Franklin Regional art department creates 'slumped' glass for telethon fundraiser
Franklin Regional educators are always looking for new ways to incorporate STEAM concepts — science, technology, engineering, art and mathematics — into their curricula.
For high-school art teacher Lori Mozina, that search led her to a new way of raising money at this year’s Franklin Regional Senior High Telethon.
“We do a whole big unit on glass: stained glass, fused glass, and I try incorporate ‘the science of art’ into it. One of the things that stems from that is ‘slumping,’” Mozina said.
“Slumping” is heating a glass structure nearly to its melting point. Mozina used bottles.
“The bottles start to ‘slump,’ where they start to melt down but don’t form a full puddle,” she said.
The result is a flattened bottle that still retains some three-dimensional elements. The process is typically used to create things like glass plates and bowls, but a little creativity can result in a wide variety of shapes.
“I have a small kiln used for enameling, and I started practicing with the settings,” Mozina said. “It started out with me just getting familiar with the process. And then I had a couple teachers say, ‘Ooh, those are really pretty, I’d like to get one.’”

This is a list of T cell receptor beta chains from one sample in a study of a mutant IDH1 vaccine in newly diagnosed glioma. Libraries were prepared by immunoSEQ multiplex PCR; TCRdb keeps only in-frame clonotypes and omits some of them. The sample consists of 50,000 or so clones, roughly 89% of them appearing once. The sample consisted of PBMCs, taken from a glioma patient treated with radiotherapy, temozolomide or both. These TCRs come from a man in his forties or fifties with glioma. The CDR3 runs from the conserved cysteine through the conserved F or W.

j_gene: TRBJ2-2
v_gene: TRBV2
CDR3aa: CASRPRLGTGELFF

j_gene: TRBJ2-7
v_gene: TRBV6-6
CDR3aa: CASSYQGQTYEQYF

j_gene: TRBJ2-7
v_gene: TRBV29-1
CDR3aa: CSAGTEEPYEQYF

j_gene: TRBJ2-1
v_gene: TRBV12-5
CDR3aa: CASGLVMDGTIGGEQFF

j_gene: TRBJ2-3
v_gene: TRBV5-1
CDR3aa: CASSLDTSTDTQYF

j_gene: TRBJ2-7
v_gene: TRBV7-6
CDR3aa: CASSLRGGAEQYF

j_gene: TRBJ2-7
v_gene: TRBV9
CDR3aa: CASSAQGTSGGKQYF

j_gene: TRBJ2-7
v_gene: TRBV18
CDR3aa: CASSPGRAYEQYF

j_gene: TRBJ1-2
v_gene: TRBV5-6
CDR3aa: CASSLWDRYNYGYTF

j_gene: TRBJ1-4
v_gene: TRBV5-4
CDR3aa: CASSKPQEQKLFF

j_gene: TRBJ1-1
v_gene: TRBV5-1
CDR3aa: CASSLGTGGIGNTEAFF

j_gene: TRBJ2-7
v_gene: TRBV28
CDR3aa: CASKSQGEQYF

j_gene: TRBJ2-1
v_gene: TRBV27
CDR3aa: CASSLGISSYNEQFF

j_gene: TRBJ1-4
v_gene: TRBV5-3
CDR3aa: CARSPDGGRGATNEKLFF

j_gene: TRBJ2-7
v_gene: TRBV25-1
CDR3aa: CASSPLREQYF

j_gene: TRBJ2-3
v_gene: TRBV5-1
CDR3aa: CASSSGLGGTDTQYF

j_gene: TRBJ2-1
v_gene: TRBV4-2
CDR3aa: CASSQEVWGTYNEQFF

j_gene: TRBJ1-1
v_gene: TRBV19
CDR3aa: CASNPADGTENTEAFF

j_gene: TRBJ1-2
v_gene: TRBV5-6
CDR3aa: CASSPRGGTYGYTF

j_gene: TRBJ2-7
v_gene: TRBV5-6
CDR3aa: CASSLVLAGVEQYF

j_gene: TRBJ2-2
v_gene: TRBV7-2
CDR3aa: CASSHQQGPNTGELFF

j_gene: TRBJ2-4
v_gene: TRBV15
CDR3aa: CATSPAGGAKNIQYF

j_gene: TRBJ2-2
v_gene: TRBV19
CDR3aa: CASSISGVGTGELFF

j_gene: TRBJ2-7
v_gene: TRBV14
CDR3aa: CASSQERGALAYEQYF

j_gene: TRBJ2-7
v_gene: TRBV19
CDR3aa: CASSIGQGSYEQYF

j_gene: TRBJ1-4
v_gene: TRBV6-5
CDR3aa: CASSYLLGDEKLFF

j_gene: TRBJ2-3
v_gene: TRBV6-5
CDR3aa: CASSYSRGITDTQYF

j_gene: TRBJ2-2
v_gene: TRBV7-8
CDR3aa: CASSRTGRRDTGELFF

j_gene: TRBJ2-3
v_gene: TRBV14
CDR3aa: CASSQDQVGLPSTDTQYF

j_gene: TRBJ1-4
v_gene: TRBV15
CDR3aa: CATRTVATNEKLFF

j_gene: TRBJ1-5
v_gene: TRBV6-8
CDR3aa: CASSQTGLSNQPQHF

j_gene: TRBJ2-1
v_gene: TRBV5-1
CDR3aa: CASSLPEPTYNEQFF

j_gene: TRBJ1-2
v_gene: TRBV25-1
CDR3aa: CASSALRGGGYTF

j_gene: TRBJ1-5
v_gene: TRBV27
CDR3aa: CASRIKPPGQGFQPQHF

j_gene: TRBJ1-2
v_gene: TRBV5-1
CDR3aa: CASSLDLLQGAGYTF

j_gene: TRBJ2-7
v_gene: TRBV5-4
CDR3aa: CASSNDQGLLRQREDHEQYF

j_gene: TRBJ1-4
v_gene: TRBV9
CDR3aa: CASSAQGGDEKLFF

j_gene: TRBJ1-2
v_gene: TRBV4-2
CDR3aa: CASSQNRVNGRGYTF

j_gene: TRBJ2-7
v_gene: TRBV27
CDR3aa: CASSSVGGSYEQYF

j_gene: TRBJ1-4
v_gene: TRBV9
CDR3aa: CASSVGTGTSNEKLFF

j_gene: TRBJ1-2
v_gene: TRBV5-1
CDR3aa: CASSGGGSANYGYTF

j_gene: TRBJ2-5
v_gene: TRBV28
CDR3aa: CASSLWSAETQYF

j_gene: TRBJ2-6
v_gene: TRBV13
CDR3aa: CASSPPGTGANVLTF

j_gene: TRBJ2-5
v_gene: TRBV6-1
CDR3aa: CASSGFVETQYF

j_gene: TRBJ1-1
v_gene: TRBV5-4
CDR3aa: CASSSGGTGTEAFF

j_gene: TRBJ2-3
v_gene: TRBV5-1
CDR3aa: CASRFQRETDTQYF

Mozina is the faculty adviser for the FR National Art Honors Society, and the group always contributes to the annual telethon. Rather than doing face painting, she opted this year to sell slumped bottles.
The telethon’s frenetic pace may require some additional creativity, however.
“Because they’re breakable, I don’t know about bringing them there with all the different things going on,” she said.
In addition to accepting donated glass bottles at the high school office, Mozina is also taking orders for people who want slumped glass.
“People can bring a bottle they want to buy back once it’s slumped, and if they put their name and contact information on it, I can keep track of them that way,” she said.
She plans to sell small bottles for $5 and larger bottles for $10.
Donations or potential orders can be brought to the Franklin Regional Senior High School office at 3210 School Road, marked “Art Department.”
Miniature liquor bottles work very well, although Mozina did give a small caveat.
“Not all bottles make it,” she said. “Some glass has flaws, and it can crack while it’s heating.”
Donors are asked to remove the label and adhesive from bottles, as they can result in flaws and permanent marks during the heating process.
Patrick Varine is a Tribune-Review staff writer. You can contact Patrick at 724-850-2862, firstname.lastname@example.org or via Twitter @MurrysvilleStar.